One of the resources hiding away in the North Carolina Room reference stacks are various church histories and minutes. Most of the time, these valuable records sit around on the shelf and do not see much use. If you think about it, it’s easy to understand why. On the surface, it may not seem like there is much to learn about the community at large from church minutes. At first glance, or with only a basic understanding of what the minutes contain, one might believe that they are simply a record of membership, articles of faith, a few obituaries, and the annual finances. However, these records, Baptists’ records in particular, tell a much more intimate picture of community than most of us might realize.
There are several churches in Buncombe County that could compete for the superlative of longest established congregation. Among them, is Flat Creek Baptist Church, located in its present physical form just off of Old Mars Hill Highway in the, you guessed it, Flat Creek Township.
This congregation is supposed to have begun in 1811 with a meeting in the home of Thomas Gentry, a local farmer. However, we don’t know much about the community until records pick up in 1835. The church made their first major effort to preserve these records in 1961 at their sesquicentennial (150 year) celebration, collecting an offering to have the minutes microfilmed. Some years later, in 1986, Norma Dillingham Morgan, in association with the Southern Appalachian Center at Mars Hill College transcribed and abstracted the minutes. Abstracted minutes help condense them for printing, and leave out intimate and potentially sensitive details.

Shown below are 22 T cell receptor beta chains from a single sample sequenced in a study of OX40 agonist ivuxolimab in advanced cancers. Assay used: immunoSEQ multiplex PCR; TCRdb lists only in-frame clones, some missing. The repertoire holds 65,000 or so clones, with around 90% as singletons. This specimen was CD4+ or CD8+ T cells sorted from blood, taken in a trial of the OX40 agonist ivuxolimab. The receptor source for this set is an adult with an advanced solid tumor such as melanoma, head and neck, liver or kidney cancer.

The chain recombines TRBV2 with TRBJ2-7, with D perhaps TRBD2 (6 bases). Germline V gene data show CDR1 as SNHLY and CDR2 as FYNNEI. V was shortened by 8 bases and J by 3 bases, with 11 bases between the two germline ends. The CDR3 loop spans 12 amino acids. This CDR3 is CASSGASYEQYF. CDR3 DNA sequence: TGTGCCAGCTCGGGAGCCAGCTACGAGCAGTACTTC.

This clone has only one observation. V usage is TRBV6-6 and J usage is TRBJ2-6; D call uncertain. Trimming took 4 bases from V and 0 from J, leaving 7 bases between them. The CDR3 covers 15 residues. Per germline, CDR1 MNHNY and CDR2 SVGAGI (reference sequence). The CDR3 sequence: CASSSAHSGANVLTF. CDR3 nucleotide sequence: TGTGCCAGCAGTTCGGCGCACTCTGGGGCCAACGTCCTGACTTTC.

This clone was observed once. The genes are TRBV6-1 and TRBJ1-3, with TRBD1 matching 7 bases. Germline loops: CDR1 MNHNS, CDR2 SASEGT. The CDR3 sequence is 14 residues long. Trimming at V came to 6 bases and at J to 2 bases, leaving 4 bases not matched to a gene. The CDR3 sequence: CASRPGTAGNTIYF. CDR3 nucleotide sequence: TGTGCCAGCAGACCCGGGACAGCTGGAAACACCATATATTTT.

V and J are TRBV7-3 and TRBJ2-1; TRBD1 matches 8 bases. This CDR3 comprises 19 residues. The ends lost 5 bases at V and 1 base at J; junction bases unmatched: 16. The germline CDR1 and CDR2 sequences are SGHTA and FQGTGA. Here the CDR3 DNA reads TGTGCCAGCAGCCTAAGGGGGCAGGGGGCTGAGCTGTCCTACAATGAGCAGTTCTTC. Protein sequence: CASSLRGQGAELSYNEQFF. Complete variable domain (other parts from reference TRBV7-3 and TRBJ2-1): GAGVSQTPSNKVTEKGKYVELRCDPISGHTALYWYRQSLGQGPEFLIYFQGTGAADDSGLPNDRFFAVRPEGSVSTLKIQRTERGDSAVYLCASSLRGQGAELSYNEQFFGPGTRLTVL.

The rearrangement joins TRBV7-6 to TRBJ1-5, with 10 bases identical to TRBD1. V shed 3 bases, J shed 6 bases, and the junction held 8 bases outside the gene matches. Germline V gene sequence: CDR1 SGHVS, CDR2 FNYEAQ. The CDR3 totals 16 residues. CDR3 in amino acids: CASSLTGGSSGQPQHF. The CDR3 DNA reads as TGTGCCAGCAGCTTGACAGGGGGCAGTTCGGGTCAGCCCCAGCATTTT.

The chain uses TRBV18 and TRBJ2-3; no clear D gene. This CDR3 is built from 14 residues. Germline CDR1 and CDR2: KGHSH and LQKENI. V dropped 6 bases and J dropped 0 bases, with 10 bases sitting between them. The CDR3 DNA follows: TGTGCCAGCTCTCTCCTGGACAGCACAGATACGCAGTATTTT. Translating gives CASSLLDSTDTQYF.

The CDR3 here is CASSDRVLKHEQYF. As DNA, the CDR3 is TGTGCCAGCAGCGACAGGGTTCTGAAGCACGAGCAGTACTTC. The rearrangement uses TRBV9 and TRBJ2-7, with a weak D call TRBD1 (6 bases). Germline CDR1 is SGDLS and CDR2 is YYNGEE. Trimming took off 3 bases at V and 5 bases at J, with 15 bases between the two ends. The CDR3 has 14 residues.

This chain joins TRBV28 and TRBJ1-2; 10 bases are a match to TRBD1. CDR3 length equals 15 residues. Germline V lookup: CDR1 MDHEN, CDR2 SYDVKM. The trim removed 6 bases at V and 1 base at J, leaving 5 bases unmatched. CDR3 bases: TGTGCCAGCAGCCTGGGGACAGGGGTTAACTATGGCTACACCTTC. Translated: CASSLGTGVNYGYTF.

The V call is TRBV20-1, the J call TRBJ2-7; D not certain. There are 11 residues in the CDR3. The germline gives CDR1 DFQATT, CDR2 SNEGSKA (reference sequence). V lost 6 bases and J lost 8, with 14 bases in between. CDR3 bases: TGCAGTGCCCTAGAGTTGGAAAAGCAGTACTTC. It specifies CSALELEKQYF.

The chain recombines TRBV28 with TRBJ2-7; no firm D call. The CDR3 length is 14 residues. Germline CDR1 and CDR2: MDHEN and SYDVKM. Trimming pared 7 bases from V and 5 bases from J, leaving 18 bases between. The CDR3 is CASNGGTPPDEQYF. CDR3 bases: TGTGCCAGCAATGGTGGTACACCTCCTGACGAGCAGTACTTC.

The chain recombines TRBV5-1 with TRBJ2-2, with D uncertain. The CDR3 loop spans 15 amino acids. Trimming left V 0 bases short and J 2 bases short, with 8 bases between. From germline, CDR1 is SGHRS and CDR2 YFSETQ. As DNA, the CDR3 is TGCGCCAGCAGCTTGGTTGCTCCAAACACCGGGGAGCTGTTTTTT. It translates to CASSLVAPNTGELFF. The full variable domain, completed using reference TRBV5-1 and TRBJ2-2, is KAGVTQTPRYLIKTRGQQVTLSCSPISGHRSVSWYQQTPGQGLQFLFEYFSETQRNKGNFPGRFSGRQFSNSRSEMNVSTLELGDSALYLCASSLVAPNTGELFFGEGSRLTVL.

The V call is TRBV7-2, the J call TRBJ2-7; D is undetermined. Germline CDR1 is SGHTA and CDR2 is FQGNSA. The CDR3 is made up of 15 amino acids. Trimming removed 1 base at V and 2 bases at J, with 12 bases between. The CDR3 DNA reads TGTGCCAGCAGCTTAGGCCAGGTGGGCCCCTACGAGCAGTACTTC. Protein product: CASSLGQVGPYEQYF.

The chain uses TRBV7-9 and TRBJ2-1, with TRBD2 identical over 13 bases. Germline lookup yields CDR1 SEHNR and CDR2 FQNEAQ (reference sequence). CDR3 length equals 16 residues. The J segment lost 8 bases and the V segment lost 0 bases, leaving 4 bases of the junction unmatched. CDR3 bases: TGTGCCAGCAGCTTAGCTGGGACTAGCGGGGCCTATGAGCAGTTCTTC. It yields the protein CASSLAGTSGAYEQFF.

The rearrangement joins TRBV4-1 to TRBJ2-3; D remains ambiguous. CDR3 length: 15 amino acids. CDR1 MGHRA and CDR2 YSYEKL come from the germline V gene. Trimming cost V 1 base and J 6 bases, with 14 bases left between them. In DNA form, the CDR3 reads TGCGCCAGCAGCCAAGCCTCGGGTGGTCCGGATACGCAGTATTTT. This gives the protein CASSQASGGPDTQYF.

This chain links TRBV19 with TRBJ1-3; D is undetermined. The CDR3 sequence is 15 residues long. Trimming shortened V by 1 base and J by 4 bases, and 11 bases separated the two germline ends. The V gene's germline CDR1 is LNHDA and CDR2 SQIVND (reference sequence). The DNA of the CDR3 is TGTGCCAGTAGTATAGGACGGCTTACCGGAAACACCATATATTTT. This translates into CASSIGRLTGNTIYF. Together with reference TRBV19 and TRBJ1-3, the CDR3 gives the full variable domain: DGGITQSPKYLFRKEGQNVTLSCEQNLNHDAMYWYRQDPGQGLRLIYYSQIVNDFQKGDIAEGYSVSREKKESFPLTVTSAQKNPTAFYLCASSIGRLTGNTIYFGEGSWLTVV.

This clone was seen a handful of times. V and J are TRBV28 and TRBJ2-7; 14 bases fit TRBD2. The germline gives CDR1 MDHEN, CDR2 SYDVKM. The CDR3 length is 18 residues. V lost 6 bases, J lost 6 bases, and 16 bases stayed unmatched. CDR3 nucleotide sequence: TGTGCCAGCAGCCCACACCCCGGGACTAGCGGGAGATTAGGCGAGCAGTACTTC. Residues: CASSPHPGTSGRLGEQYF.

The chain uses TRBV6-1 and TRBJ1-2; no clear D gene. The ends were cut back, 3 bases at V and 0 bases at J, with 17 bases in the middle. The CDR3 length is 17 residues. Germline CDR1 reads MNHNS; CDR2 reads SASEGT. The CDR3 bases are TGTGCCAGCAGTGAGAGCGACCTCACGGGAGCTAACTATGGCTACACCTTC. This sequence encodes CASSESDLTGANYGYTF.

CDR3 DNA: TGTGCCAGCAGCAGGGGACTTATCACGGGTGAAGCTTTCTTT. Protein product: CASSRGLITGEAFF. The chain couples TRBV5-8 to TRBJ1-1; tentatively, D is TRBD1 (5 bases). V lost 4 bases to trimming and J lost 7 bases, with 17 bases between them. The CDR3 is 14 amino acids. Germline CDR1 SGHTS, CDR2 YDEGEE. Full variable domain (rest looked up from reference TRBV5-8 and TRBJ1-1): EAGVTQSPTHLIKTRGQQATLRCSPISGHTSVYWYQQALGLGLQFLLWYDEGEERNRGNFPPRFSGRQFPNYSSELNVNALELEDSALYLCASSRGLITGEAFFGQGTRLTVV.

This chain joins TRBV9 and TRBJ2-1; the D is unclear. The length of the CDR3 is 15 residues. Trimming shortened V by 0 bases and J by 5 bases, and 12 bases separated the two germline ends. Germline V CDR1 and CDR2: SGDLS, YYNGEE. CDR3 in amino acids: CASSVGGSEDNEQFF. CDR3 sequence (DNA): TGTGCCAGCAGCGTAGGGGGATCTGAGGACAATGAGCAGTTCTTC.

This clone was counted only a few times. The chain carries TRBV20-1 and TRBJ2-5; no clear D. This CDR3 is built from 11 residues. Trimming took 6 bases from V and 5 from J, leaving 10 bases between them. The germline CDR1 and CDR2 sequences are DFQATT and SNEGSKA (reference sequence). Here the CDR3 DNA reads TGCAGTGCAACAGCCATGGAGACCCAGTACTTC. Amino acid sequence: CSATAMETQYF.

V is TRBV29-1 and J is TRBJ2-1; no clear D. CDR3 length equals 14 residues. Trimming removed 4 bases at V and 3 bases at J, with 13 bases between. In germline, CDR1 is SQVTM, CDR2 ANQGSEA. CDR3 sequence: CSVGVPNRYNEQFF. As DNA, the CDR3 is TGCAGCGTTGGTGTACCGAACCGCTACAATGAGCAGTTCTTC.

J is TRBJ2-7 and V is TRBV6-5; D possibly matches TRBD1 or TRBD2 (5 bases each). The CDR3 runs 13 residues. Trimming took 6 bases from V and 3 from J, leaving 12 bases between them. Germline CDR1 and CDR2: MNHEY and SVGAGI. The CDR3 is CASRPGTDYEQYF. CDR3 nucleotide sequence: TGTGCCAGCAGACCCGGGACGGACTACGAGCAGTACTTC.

Inside these minutes are little smatterings of the early history of the Flat Creek Community, how they interacted with other nearby communities, their priorities, and short obituaries of lost loved ones. The frequency of membership growth during different periods indicates revival, and the 19th century Baptist process of “finding fellowship” shows us how neighbors used the church for not only worship, but conflict resolution that might otherwise have been handled in court.
“We will petition Newfound for ministerial assistance”
By 1835, Flat Creek belonged to a local association of Baptist churches that looked to each other for community fellowship and ministerial assistance at various times. Most often, this assistance was called for when the church voted to have a sacrament service. This would typically include Baptism and communion with multiple pastors present.
Flat Creek preachers would share their services and congregants would have intermittent gatherings with churches like Newfound, Bull Creek, Big Ivy, Pine Creek, Roan Mountain, and more.
These meetings created an opportunity for more than sacraments. They were a chance for people from far flung communities to congregate with one another, meet potential partners (for business and love) and discuss politics. When moving mail and news was slow, these large community meetings became a commons of ideas, news, and perhaps flirtation.
“And they are no more of us”
Early Baptist preferred to settle conflicts and matters of discipline within their community, rather than taking their claims to civil court. These minutes reveal some of the to use their words, “wrongs” “hurts” and “transgressions” of neighbors against the church’s teachings and against their neighbors, and how they were settled. The church doctrine taught that the best means of conflict resolution was laid out in Matthew 18:15-17.
(15) “If your brother or sister sins, go and point out their fault, just between the two of you. If they listen to you, you have won them over. (16) But if they will not listen, take one or two others along, so that ‘every matter may be established by the testimony of two or three witnesses. (17) If they still refuse to listen, tell it to the church; and if they refuse to listen even to the church, treat them as you would a pagan or a tax collector.
The first clear example of this in the Flat Creek minutes is in April 1836 where the directive for conflict resolution in Matthew 18 is referred to as the “proper gospel steps,” as the church discussed a major case of an interpersonal conflict between Samuel Morgan and Nancy and Jesse Gentry: